Friday, June 25, 2010

Inside Scoop: Summer Happenings

I’m here to update you on all the crazy happenings around the museum! Our biggest fundraiser in three years, the Seventh Asheville Wine Auction and Dinner Gala was a huge success! The venue was gorgeous and we had a great turn out making for an awesome, fun-filled night. We are still in the midst of crunching the numbers to find out the final word, but we are thankful for all the people who came out and supported us as well as for the staff at Togar Rugs for hosting us! It was definitely an enchanting evening!

the museum staff!

The interns representin!

But the summer is just beginning! We have a packed calendar for the month of July, starting with an ARTmob event called Summer Soiree. On July 2 we will be taking over the top level of the parking deck to party the evening away. I hear there will be some delicious food, (a taco buffet?), beer, lots of RC Cola, sidewalk chalk murals, crazy awesome entertainment AND a great view of the fireworks! I think we’ve covered everything to make for some extreme fun. EVERYONE invited!

And don’t forget about the Big Crafty and Family Art pARTy on July 11. Featuring over 100 artists and crafters, the Big Crafty is voted Asheville’s favorite indie craft fair and is hosted in Pack Place. This is a really great event and opportunity for us to support local hand-made commerce and also snag some really unique and fun gifts. There will be local fare, beer and entertainment to go along with it. And on the same day you can enjoy making some hands-on crafts with the whole family.

We’ve also got a film screening of Chuck Close, more Art Camps, Yoga @ the Museum and a Pianoforte Concert with Douglas Weeks! Whew. Now, we have enough events to fill an entire month and I’m sure you’ll make it to all of them, right? :)

Thursday, June 17, 2010

Tim Barnwell Speaks of Exhibition

Photographer Tim Barnwell joined us last week for our Art Break to talk about his exhibition Hands in Harmony: Traditional Crafts and Music in Appalachia. This awesome display of black and white photos is an exploration of folk crafts and music. Barnwell took the time to give us a behind-the-camera look at his collection.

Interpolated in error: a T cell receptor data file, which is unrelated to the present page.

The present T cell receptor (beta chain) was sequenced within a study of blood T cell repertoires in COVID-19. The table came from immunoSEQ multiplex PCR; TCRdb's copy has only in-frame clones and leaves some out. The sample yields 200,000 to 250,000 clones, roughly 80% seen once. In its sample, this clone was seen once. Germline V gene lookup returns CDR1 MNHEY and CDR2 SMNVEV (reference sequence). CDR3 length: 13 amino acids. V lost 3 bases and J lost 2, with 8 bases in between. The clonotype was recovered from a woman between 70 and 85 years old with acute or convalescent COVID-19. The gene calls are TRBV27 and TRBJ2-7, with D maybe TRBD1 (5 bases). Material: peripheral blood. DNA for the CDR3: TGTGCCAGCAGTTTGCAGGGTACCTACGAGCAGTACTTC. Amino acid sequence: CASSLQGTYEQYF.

Barnwell said when the project culminated he knew he wanted to capture the functional crafts that people of Appalachia created – the types of hand made crafts that stretch far back in time and are considered by some a dying art. He said he always seeks subjects to photograph that have weight and substance and that will develop layers of meaning for different viewers.

Barnwell sought subjects in varying crafts and music and traveled from East Raleigh, North Carolina to Nashville, Tennessee and Lexington, Kentucky. Some of the photos in the exhibition include Doc Watson, John Hartford, Etta Baker, Jerry Douglas and Ralph Stanley Sr. Portrayed are other craftsmen creating pottery, woven baskets and blacksmithing.

The captivating photographs were not always easy to come by, though. Barnwell said the biggest challenge was figuring out how create a portrait that would honestly speak of that person. He decided the best way to accomplish that was to capture them in their own workspace and environment, allowing them to feel comfortable. He would often make multiple trips to visit some of the subjects in order to develop trust and understanding before he photographed them.

One of my favorite photos is of Ralph Stanley Sr. and his grandson. Although it looks like a simple portrait of a man and his grandson, the story is much deeper. Barnwell said Stanley is quite a serious man and it was very difficult to capture captivating pictures of him that Barnwell felt showed the essence of who Stanley was. It wasn't until Stanley's grandson came to visit that a smile crossed his face and he lit up for the camera. Barnwell was pleased to capture a touching moment between a famous musician and his family.

One of Barnwell’s goals is to strip away society’s expectations of portraiture exemplified by contemporary photos of celebrities. He said people are so used to seeing pictures of celebrities, but not knowing any information about the person in the picture. In Barnwell’s photos, viewers already know the backgrounds of the subjects while the photograph weaves a story.

Understanding an artist is the key to understanding an artist's work. Just as Barnwell had to understand his subjects, we also learned more about him! At the Art Break, we learned there is more to his photos than people creating crafts and music - it is a celebration of traditional art that is slipping away before us.

Here is the link to a podcast series of Barnwell’s Art Break talk